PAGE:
It's whack-a-mole: the Banks were accustomed to certain unhealthy profits borne on the backs of their customers, and to the extent that any one of these is regulated, then the Banks will create a new one. This is the "competition" that free-marketeers like to tout — after twenty years of loosened regulations we have a handful of mega-banks that collude in ways to siphon cash out of customers.
I am not anti-banks, but I do not appreciate having my business treated like a right and not a privilege, all so Jamie Dimon can make another six million dollars in dividends alone.
Posted by mrbrent at 4:43 PM
i learned somethingI was doing some quick US history research for a thing I'm working on, and I was pleasantly surprised that pretty much everything I read rang a bell. Mugwumps? Definitely. The Pullman Strike? For sure. The Crédit Mobilier of America scandal? Yeah, even that. I mean, I probably couldn't have explained any of those accurately, but there was some learning lodged in my head that shook loose.
And this is not a "gosh I'm smart" post — I totally blame this on my rigorous public schooling. So I just want to say, thank you, public school and awesome public school teachers that taught me. You did me pretty well.
Posted by mrbrent at 11:10 AM
March 16, 2011
gallipolisRead this story today, if you have time. It's about a small town on the Ohio River, Gallipolis, and it's about how there is no longer any such thing as a middle class there anymore, just a bunch of people grateful to at least make the bills:
While that might not seem like much, jobs like theirs, with benefits and higher-than-minimum wages, are considered plum in this depressed corner of southern Ohio. Decades of industrial decline have eroded private-sector jobs here, leaving a thin crust of low-paying service work that makes public-sector jobs look great in comparison.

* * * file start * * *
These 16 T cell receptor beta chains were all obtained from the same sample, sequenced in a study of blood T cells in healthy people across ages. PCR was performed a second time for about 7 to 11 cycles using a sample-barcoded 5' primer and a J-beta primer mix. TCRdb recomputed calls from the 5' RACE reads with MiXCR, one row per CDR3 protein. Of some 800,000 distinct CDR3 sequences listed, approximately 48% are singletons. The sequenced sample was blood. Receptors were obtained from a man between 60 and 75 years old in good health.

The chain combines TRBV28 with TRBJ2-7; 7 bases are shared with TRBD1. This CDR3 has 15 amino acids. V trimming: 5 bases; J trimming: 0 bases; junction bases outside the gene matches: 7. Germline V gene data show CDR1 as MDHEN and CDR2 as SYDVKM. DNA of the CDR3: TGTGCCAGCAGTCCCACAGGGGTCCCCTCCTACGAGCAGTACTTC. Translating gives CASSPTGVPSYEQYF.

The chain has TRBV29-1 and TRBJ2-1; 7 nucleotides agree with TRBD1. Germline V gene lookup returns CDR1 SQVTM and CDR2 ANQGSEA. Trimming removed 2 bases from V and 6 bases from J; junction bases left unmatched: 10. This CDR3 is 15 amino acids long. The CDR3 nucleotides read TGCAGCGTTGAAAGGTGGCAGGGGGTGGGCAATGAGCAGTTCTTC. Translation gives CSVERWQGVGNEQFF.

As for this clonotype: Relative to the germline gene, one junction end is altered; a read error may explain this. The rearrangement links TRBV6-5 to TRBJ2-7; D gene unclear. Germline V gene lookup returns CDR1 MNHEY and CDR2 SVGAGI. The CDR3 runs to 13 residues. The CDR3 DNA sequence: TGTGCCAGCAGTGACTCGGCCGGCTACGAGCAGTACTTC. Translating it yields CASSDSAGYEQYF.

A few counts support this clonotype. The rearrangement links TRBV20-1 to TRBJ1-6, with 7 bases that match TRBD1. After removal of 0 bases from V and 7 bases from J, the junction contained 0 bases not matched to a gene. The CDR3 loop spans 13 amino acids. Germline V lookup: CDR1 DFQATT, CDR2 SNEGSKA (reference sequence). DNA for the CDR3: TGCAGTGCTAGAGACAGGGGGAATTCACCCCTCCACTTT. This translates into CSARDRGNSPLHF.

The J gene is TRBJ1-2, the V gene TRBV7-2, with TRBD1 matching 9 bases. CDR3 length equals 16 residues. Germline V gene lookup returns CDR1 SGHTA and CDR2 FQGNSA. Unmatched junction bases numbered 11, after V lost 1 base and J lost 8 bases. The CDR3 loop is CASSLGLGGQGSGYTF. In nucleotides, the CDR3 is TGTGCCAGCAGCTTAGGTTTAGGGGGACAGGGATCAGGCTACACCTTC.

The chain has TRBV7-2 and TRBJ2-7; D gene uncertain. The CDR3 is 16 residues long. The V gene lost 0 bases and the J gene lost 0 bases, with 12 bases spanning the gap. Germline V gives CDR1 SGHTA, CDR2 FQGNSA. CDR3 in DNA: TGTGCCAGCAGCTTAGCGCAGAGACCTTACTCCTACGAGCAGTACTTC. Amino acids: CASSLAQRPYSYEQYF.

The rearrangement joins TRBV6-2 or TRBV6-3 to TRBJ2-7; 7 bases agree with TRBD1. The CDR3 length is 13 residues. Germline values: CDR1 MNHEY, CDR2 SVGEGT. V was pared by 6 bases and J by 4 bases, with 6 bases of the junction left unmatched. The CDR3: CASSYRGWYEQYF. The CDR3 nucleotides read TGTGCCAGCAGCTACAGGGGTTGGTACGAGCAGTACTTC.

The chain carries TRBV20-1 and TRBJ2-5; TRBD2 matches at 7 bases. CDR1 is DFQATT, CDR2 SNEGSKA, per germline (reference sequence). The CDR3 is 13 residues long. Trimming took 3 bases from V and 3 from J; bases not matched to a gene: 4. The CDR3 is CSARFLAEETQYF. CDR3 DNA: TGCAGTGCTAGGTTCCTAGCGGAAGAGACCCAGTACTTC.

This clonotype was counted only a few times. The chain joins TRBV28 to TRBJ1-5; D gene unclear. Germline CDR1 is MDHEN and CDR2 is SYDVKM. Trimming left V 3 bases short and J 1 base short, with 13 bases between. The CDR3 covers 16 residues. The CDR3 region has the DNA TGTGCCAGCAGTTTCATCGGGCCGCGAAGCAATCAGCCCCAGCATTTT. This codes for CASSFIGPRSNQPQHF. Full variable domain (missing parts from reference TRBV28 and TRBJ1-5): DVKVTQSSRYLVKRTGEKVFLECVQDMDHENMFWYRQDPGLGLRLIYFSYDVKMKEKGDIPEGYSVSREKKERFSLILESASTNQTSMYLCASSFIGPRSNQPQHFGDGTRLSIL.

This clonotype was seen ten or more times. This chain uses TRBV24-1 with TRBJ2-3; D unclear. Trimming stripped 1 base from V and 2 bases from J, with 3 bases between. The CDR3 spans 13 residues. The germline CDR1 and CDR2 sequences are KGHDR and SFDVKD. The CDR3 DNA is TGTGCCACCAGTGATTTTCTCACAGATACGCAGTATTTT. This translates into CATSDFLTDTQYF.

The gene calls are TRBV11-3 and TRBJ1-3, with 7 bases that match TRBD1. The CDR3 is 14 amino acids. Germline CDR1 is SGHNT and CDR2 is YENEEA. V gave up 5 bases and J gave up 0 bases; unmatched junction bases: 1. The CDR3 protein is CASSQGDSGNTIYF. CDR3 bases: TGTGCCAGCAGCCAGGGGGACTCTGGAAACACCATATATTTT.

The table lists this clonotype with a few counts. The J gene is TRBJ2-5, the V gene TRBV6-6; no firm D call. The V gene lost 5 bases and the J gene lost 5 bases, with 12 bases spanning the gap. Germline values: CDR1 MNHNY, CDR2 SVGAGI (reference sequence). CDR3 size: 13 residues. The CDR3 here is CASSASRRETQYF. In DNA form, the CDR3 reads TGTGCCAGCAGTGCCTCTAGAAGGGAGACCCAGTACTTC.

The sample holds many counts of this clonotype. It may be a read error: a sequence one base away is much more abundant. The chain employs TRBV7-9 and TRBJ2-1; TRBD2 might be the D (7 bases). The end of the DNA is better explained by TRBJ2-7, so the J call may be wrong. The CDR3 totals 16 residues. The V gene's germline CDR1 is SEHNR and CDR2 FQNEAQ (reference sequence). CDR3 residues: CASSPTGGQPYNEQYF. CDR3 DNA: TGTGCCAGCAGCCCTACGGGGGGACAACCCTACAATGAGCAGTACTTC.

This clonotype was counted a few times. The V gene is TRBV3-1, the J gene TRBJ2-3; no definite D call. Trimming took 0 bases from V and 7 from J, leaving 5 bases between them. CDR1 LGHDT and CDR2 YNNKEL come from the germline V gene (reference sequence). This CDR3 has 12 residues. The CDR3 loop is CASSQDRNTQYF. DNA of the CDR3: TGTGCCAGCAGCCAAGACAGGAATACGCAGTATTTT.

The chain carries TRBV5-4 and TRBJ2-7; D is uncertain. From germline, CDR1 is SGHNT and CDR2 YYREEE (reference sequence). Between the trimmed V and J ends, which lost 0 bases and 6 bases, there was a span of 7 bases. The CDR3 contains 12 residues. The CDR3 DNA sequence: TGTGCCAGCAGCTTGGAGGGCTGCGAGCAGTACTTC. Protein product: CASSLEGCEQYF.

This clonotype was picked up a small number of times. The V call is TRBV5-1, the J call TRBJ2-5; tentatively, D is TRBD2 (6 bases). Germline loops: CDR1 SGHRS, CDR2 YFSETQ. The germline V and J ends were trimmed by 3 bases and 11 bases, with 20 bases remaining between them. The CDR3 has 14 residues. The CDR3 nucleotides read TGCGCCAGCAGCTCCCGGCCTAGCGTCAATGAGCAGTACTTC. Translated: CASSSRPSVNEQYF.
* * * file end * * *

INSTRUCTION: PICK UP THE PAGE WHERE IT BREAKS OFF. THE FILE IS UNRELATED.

Tell me that isn't the same with the small town you're from, or that your grandma is from, or that you drive through on the way to somewhere else. The American Dream is not eroding there, in Gallipolis, it already left.
It's hard to think that being the case if you're living in, say, New York, where there are options for employment, gainful and subsisting. But the middle class was not built on the media industry, or the financial services industry — it was built on good jobs for everyone. As in, a trade school or a associate's degree could get you in the door and you could expect to be able someday to buy a house and put your kids through school.
I'm sorry to hit this story over and over again, but this is the story when you're talking about something like the economic well-being of the nation. You've got the haves, and they can fit into one city, and then you've got everybody else. And I don't know how to fix this, but I do know that breaking the unions and tax-cutting for billionaires is not going to do it.
Count how many more stories like this one we see in the next month, or year.